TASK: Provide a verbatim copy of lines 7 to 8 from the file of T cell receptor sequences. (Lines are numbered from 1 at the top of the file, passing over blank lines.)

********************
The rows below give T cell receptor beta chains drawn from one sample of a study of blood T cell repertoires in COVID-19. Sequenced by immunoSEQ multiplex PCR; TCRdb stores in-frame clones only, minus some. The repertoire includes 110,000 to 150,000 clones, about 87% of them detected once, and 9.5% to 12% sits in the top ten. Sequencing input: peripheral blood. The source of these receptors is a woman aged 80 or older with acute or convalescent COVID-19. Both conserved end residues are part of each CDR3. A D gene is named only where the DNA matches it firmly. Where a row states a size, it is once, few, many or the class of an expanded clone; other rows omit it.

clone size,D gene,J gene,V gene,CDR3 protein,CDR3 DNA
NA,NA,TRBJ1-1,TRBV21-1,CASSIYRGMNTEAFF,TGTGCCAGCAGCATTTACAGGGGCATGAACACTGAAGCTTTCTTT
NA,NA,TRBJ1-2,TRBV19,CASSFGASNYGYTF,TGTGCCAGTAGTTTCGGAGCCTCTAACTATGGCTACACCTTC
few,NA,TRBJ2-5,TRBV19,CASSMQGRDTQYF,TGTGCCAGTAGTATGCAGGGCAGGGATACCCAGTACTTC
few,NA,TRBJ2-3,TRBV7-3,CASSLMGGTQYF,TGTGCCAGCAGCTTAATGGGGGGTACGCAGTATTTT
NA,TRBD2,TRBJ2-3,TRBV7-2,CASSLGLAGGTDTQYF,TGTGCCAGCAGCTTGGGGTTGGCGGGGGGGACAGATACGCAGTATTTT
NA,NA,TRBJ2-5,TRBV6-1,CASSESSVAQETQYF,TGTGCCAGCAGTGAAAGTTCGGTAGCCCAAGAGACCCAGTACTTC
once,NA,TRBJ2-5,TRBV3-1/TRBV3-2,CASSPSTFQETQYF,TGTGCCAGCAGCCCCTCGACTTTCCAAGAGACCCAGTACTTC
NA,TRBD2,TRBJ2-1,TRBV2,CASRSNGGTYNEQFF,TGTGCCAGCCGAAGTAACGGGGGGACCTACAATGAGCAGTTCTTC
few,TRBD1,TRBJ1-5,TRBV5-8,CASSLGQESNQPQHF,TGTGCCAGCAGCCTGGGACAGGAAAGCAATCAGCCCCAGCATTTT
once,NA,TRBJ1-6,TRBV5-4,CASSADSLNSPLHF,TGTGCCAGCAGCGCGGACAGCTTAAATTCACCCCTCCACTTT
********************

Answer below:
NA,TRBD2,TRBJ2-3,TRBV7-2,CASSLGLAGGTDTQYF,TGTGCCAGCAGCTTGGGGTTGGCGGGGGGGACAGATACGCAGTATTTT
NA,NA,TRBJ2-5,TRBV6-1,CASSESSVAQETQYF,TGTGCCAGCAGTGAAAGTTCGGTAGCCCAAGAGACCCAGTACTTC